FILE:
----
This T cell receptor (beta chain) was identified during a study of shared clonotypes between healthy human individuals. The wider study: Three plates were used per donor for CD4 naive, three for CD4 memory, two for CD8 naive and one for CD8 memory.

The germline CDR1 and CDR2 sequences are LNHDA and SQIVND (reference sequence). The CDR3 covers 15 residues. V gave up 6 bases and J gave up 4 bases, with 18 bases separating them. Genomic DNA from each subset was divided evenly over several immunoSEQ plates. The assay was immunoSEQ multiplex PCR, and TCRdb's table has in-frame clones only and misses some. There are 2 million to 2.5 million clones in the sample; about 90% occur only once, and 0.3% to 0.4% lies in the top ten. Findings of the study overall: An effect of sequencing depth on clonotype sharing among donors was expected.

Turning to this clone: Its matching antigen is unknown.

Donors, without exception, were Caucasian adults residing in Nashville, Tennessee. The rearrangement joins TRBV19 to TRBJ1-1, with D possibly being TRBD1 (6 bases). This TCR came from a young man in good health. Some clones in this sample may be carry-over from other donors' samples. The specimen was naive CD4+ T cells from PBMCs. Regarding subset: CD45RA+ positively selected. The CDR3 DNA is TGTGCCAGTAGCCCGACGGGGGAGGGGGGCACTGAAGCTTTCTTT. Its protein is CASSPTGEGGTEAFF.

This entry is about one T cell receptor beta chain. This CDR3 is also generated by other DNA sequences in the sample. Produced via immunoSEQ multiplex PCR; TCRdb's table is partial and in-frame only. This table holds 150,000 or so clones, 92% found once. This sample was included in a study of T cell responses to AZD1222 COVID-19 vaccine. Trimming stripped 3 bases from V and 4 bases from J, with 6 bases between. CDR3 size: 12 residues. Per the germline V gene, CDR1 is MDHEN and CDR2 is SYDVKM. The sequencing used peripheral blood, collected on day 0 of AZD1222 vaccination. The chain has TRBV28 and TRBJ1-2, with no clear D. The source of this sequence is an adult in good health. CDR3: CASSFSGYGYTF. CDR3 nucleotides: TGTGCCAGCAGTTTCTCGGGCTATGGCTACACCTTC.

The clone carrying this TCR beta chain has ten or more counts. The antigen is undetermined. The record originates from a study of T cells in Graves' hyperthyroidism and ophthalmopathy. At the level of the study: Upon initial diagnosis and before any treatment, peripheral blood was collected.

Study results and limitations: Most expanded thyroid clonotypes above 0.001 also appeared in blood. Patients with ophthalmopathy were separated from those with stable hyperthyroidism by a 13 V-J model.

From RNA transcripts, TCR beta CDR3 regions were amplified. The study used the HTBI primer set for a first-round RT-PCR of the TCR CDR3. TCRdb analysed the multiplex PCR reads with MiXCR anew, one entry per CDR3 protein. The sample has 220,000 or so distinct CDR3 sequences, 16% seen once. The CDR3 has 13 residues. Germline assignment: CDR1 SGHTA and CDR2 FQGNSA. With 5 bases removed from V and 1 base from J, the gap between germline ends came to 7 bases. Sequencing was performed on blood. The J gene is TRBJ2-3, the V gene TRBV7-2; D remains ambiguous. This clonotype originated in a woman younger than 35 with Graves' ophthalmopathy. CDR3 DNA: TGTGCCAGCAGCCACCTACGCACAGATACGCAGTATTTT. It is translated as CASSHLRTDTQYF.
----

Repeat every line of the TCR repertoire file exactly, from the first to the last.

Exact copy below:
This T cell receptor (beta chain) was identified during a study of shared clonotypes between healthy human individuals. The wider study: Three plates were used per donor for CD4 naive, three for CD4 memory, two for CD8 naive and one for CD8 memory.

The germline CDR1 and CDR2 sequences are LNHDA and SQIVND (reference sequence). The CDR3 covers 15 residues. V gave up 6 bases and J gave up 4 bases, with 18 bases separating them. Genomic DNA from each subset was divided evenly over several immunoSEQ plates. The assay was immunoSEQ multiplex PCR, and TCRdb's table has in-frame clones only and misses some. There are 2 million to 2.5 million clones in the sample; about 90% occur only once, and 0.3% to 0.4% lies in the top ten. Findings of the study overall: An effect of sequencing depth on clonotype sharing among donors was expected.

Turning to this clone: Its matching antigen is unknown.

Donors, without exception, were Caucasian adults residing in Nashville, Tennessee. The rearrangement joins TRBV19 to TRBJ1-1, with D possibly being TRBD1 (6 bases). This TCR came from a young man in good health. Some clones in this sample may be carry-over from other donors' samples. The specimen was naive CD4+ T cells from PBMCs. Regarding subset: CD45RA+ positively selected. The CDR3 DNA is TGTGCCAGTAGCCCGACGGGGGAGGGGGGCACTGAAGCTTTCTTT. Its protein is CASSPTGEGGTEAFF.

This entry is about one T cell receptor beta chain. This CDR3 is also generated by other DNA sequences in the sample. Produced via immunoSEQ multiplex PCR; TCRdb's table is partial and in-frame only. This table holds 150,000 or so clones, 92% found once. This sample was included in a study of T cell responses to AZD1222 COVID-19 vaccine. Trimming stripped 3 bases from V and 4 bases from J, with 6 bases between. CDR3 size: 12 residues. Per the germline V gene, CDR1 is MDHEN and CDR2 is SYDVKM. The sequencing used peripheral blood, collected on day 0 of AZD1222 vaccination. The chain has TRBV28 and TRBJ1-2, with no clear D. The source of this sequence is an adult in good health. CDR3: CASSFSGYGYTF. CDR3 nucleotides: TGTGCCAGCAGTTTCTCGGGCTATGGCTACACCTTC.

The clone carrying this TCR beta chain has ten or more counts. The antigen is undetermined. The record originates from a study of T cells in Graves' hyperthyroidism and ophthalmopathy. At the level of the study: Upon initial diagnosis and before any treatment, peripheral blood was collected.

Study results and limitations: Most expanded thyroid clonotypes above 0.001 also appeared in blood. Patients with ophthalmopathy were separated from those with stable hyperthyroidism by a 13 V-J model.

From RNA transcripts, TCR beta CDR3 regions were amplified. The study used the HTBI primer set for a first-round RT-PCR of the TCR CDR3. TCRdb analysed the multiplex PCR reads with MiXCR anew, one entry per CDR3 protein. The sample has 220,000 or so distinct CDR3 sequences, 16% seen once. The CDR3 has 13 residues. Germline assignment: CDR1 SGHTA and CDR2 FQGNSA. With 5 bases removed from V and 1 base from J, the gap between germline ends came to 7 bases. Sequencing was performed on blood. The J gene is TRBJ2-3, the V gene TRBV7-2; D remains ambiguous. This clonotype originated in a woman younger than 35 with Graves' ophthalmopathy. CDR3 DNA: TGTGCCAGCAGCCACCTACGCACAGATACGCAGTATTTT. It is translated as CASSHLRTDTQYF.